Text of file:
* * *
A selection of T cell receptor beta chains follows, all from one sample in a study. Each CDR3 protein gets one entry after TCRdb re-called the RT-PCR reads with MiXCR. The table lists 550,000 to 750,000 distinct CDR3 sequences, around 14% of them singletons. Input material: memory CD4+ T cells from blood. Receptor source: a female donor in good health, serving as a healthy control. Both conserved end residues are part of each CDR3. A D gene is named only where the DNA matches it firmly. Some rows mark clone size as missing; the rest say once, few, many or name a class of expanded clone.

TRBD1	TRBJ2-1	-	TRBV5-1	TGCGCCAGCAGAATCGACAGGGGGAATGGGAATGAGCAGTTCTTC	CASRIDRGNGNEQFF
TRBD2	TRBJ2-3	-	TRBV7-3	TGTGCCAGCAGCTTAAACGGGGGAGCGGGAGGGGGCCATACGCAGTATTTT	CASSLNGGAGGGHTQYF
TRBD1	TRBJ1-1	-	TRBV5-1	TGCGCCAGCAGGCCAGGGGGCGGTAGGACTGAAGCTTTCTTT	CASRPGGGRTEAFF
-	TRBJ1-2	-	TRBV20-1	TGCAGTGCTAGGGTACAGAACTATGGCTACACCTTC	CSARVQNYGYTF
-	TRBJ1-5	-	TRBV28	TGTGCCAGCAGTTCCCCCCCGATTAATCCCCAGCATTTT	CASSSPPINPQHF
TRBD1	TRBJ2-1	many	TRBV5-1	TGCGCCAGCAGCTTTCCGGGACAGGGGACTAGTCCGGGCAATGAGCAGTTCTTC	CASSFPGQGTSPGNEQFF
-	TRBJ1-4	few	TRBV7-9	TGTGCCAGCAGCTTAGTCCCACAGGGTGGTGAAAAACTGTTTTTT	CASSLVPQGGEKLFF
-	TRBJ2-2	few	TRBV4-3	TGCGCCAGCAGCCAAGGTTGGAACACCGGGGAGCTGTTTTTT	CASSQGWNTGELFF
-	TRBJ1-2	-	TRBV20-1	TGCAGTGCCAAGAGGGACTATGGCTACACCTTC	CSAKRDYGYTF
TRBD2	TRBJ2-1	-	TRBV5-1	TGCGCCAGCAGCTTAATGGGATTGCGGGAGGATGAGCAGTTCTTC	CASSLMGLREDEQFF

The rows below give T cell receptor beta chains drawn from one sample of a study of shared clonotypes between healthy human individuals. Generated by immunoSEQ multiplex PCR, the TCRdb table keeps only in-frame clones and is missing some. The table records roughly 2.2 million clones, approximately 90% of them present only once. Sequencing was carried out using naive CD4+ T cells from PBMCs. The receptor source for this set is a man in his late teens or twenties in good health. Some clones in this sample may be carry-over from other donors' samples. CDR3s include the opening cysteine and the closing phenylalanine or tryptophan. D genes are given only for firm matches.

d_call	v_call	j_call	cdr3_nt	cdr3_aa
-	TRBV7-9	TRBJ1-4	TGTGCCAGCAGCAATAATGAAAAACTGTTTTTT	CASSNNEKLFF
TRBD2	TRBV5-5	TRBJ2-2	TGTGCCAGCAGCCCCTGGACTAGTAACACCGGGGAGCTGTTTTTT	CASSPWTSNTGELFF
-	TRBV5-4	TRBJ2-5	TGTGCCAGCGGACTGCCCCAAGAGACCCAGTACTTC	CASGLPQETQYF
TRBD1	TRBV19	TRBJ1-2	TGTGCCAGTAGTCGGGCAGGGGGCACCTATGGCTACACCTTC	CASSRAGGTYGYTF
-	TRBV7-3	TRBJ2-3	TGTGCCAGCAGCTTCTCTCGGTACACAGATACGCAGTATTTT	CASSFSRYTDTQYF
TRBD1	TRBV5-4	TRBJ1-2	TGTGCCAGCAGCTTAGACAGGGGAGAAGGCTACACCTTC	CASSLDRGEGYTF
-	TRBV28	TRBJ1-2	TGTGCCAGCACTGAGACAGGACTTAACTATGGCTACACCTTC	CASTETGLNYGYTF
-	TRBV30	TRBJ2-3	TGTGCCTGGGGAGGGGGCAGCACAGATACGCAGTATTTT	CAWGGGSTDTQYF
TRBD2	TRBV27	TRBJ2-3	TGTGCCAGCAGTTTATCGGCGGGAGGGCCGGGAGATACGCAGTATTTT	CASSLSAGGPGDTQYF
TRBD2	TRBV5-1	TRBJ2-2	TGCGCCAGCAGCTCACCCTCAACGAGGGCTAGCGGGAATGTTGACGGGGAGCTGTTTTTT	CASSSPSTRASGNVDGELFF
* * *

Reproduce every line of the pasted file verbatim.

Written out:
A selection of T cell receptor beta chains follows, all from one sample in a study. Each CDR3 protein gets one entry after TCRdb re-called the RT-PCR reads with MiXCR. The table lists 550,000 to 750,000 distinct CDR3 sequences, around 14% of them singletons. Input material: memory CD4+ T cells from blood. Receptor source: a female donor in good health, serving as a healthy control. Both conserved end residues are part of each CDR3. A D gene is named only where the DNA matches it firmly. Some rows mark clone size as missing; the rest say once, few, many or name a class of expanded clone.

TRBD1	TRBJ2-1	-	TRBV5-1	TGCGCCAGCAGAATCGACAGGGGGAATGGGAATGAGCAGTTCTTC	CASRIDRGNGNEQFF
TRBD2	TRBJ2-3	-	TRBV7-3	TGTGCCAGCAGCTTAAACGGGGGAGCGGGAGGGGGCCATACGCAGTATTTT	CASSLNGGAGGGHTQYF
TRBD1	TRBJ1-1	-	TRBV5-1	TGCGCCAGCAGGCCAGGGGGCGGTAGGACTGAAGCTTTCTTT	CASRPGGGRTEAFF
-	TRBJ1-2	-	TRBV20-1	TGCAGTGCTAGGGTACAGAACTATGGCTACACCTTC	CSARVQNYGYTF
-	TRBJ1-5	-	TRBV28	TGTGCCAGCAGTTCCCCCCCGATTAATCCCCAGCATTTT	CASSSPPINPQHF
TRBD1	TRBJ2-1	many	TRBV5-1	TGCGCCAGCAGCTTTCCGGGACAGGGGACTAGTCCGGGCAATGAGCAGTTCTTC	CASSFPGQGTSPGNEQFF
-	TRBJ1-4	few	TRBV7-9	TGTGCCAGCAGCTTAGTCCCACAGGGTGGTGAAAAACTGTTTTTT	CASSLVPQGGEKLFF
-	TRBJ2-2	few	TRBV4-3	TGCGCCAGCAGCCAAGGTTGGAACACCGGGGAGCTGTTTTTT	CASSQGWNTGELFF
-	TRBJ1-2	-	TRBV20-1	TGCAGTGCCAAGAGGGACTATGGCTACACCTTC	CSAKRDYGYTF
TRBD2	TRBJ2-1	-	TRBV5-1	TGCGCCAGCAGCTTAATGGGATTGCGGGAGGATGAGCAGTTCTTC	CASSLMGLREDEQFF

The rows below give T cell receptor beta chains drawn from one sample of a study of shared clonotypes between healthy human individuals. Generated by immunoSEQ multiplex PCR, the TCRdb table keeps only in-frame clones and is missing some. The table records roughly 2.2 million clones, approximately 90% of them present only once. Sequencing was carried out using naive CD4+ T cells from PBMCs. The receptor source for this set is a man in his late teens or twenties in good health. Some clones in this sample may be carry-over from other donors' samples. CDR3s include the opening cysteine and the closing phenylalanine or tryptophan. D genes are given only for firm matches.

d_call	v_call	j_call	cdr3_nt	cdr3_aa
-	TRBV7-9	TRBJ1-4	TGTGCCAGCAGCAATAATGAAAAACTGTTTTTT	CASSNNEKLFF
TRBD2	TRBV5-5	TRBJ2-2	TGTGCCAGCAGCCCCTGGACTAGTAACACCGGGGAGCTGTTTTTT	CASSPWTSNTGELFF
-	TRBV5-4	TRBJ2-5	TGTGCCAGCGGACTGCCCCAAGAGACCCAGTACTTC	CASGLPQETQYF
TRBD1	TRBV19	TRBJ1-2	TGTGCCAGTAGTCGGGCAGGGGGCACCTATGGCTACACCTTC	CASSRAGGTYGYTF
-	TRBV7-3	TRBJ2-3	TGTGCCAGCAGCTTCTCTCGGTACACAGATACGCAGTATTTT	CASSFSRYTDTQYF
TRBD1	TRBV5-4	TRBJ1-2	TGTGCCAGCAGCTTAGACAGGGGAGAAGGCTACACCTTC	CASSLDRGEGYTF
-	TRBV28	TRBJ1-2	TGTGCCAGCACTGAGACAGGACTTAACTATGGCTACACCTTC	CASTETGLNYGYTF
-	TRBV30	TRBJ2-3	TGTGCCTGGGGAGGGGGCAGCACAGATACGCAGTATTTT	CAWGGGSTDTQYF
TRBD2	TRBV27	TRBJ2-3	TGTGCCAGCAGTTTATCGGCGGGAGGGCCGGGAGATACGCAGTATTTT	CASSLSAGGPGDTQYF
TRBD2	TRBV5-1	TRBJ2-2	TGCGCCAGCAGCTCACCCTCAACGAGGGCTAGCGGGAATGTTGACGGGGAGCTGTTTTTT	CASSSPSTRASGNVDGELFF